Today (Monday, May 09, 2011) my local newspaper, The Tennessean, had an article titled, “Mega Churches Grow Without Building On.” The article highlighted one church in my area, Bethel World Outreach Center, that has grown by starting satellite campuses. This is the newest trend in church growth. A church outgrows its space and then starts another congregation in another part of town (sometimes another state). In some cases, the pastor of the church will travel to the satellite location until the church is able to pay its own pastor. (This is how Bethel Outreach has done it. For awhile, the pastor at theNashvilleChurch would preach inNashville and then hop a plane toNew York to preach at the satellite campus.) Most of the time, these satellite campuses will have their own “campus pastor” and praise team on site, but the message is delivered by the senior pastor either through tape delay, or delayed by a week or weeks. This type of church expansion is sometimes called “branding” or “franchising.”At times, this type of expansion makes sense and is cost effective. At other times, it may contribute to our culture of materialism and celebrity idolization. This type of church growth is like any other type of church growth. In some situations it works, in other situations it doesn’t. Sometimes it is done with proper motives, other times it is not. I am in no position to judge or criticize anything or anyone. There is no perfect church or church growth system because there are no perfect pastors or people. I love all churches of all sizes and philosophies as long as there are preaching the resurrected Christ and reaching people.
The thing I want to call your attention to in this article are the “comments” made by people who read the article. Most of the comments are negative about this type of church growth and the perception that all mega church pastors are wealthy and churches are nothing more than businesses, with the pastor serving as the CEO. Read the comments, they are enlightening.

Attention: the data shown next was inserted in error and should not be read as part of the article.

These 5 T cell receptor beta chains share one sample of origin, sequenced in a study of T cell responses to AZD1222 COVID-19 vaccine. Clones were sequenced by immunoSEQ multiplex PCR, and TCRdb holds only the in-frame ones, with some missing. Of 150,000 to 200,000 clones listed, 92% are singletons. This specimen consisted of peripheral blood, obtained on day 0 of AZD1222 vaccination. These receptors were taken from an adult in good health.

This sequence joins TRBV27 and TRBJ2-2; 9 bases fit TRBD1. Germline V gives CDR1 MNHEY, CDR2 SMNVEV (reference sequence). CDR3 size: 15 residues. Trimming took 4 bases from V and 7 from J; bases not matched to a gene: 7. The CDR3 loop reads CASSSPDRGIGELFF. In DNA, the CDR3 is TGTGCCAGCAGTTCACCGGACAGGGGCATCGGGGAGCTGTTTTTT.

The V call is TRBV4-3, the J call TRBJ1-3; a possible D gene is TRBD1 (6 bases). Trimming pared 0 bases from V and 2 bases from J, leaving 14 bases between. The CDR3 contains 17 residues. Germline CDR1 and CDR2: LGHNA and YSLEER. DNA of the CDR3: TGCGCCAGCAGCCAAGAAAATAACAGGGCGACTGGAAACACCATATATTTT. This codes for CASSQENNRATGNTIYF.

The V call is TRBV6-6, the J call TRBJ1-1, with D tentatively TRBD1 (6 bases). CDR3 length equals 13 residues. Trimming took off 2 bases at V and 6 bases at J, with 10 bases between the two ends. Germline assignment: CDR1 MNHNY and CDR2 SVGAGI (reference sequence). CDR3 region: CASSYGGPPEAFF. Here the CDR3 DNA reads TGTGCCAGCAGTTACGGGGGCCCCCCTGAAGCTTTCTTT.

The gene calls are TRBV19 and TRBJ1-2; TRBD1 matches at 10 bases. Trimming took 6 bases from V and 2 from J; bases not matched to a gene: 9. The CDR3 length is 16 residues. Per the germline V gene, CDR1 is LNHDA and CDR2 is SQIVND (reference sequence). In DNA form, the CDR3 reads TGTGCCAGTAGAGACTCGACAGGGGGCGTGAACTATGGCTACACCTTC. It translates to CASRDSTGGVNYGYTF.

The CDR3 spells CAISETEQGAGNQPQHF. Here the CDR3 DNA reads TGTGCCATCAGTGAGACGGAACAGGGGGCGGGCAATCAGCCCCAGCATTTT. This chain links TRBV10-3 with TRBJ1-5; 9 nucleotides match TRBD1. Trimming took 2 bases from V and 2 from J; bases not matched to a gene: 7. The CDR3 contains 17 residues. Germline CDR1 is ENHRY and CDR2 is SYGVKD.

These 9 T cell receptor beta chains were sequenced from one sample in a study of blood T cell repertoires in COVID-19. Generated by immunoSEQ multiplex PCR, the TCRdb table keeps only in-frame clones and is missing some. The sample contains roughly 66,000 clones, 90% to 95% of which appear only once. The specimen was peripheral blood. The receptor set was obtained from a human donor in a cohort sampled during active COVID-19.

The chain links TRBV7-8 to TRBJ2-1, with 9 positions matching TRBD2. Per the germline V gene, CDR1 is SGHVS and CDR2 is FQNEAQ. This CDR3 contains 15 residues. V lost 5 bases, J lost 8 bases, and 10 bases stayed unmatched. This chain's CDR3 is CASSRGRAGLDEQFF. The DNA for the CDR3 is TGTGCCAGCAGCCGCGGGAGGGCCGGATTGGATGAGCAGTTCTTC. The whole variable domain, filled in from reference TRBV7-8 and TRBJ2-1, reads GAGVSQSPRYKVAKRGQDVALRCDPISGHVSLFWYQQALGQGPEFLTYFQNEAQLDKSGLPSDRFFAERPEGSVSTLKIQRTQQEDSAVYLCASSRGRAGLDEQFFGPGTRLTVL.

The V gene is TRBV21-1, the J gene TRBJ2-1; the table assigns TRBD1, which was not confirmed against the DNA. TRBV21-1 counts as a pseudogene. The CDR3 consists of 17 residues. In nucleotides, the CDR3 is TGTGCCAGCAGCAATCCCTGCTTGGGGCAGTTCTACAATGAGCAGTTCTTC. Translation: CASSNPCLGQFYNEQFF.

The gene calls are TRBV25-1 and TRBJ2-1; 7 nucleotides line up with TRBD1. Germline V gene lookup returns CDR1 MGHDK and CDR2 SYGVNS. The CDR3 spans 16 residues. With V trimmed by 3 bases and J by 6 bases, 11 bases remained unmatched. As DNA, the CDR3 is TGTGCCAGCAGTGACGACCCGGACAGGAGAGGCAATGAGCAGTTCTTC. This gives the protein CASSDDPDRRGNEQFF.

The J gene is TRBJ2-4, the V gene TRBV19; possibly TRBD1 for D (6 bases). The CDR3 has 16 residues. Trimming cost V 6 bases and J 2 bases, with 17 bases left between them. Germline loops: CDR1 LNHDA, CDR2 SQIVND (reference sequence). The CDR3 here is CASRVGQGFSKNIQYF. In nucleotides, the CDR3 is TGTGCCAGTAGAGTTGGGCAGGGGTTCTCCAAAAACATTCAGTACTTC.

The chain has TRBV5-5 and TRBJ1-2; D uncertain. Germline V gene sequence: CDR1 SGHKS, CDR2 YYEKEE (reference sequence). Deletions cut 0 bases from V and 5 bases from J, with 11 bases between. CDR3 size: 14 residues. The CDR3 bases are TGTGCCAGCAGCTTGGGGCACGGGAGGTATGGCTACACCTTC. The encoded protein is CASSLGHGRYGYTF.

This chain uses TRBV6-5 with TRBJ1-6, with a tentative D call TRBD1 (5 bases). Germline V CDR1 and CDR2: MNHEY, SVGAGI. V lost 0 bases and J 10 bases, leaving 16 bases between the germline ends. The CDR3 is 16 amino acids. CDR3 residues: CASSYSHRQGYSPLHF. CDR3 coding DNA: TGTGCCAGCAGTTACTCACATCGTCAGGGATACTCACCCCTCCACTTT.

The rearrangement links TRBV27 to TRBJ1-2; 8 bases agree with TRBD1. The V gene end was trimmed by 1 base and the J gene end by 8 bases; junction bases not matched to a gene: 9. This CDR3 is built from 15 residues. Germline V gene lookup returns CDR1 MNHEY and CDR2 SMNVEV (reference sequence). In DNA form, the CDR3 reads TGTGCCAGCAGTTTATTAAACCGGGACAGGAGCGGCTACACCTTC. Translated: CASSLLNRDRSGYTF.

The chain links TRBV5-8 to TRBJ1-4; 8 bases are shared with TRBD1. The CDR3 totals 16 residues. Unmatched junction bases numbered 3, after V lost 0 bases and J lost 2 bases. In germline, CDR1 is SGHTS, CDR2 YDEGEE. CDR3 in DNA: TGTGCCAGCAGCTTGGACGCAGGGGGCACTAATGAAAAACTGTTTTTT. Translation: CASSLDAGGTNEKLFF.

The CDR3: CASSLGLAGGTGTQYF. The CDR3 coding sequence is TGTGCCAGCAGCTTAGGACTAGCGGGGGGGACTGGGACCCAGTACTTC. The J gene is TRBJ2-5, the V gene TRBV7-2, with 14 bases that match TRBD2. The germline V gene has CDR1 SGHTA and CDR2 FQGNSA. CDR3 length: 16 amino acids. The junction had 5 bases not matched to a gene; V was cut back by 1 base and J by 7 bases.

I know that some will read the comments and say, “What else should you expect from people who are away from Christ? We shouldn’t listen to their criticisms because they are only out to destroy any and all churches.”
There is a big part of me that agrees with that idea, but I want to challenge you to consider it from another perspective. We need to listen to some of these critics. We need to be aware of what the unchurched think of us. For all of our bright ideas and innovative approaches to church growth, church growth in theUnited Statesover the past 50 years has not kept with population growth. We have deceived ourselves into thinking that the church inAmericais strong, but in reality she is dying; and some of these critics may have some clues as to why.
Another reason we should listen to the criticism is because of what Paul said to Timothy. He says that church leaders (pastors) “must also have a good reputation with outsiders, so he will not fall into disgrace and into the devil’s trap” (1 Timothy 1:7, NIV). Now I know that like everything else, balance is the key, but as pastors, regardless of the size of our church, we need to be more concerned about our reputation with outsiders than we are with people inside our religious organizations. We need to ask ourselves, “What does that person far away from God think of me,” instead of being concerned with numbers and budgets. There is an old Arab saying that goes, “If one person calls you a jackass, ignore him; but if two or more people call you a jackass, buy a saddle.”
I love the Church, and have devoted my life in serving her. But I do think it is time for us to wake up and realize we have a disconnect between what we think of ourselves and what outsiders think of us. I want nothing more than to see the Church awaken from her slumber and self-deception and reach the world for God. Instead of building our own little kingdoms (or brands) we need to work together to build God’s Kingdom. Will you join me in praying for revival; for another Great Awakening?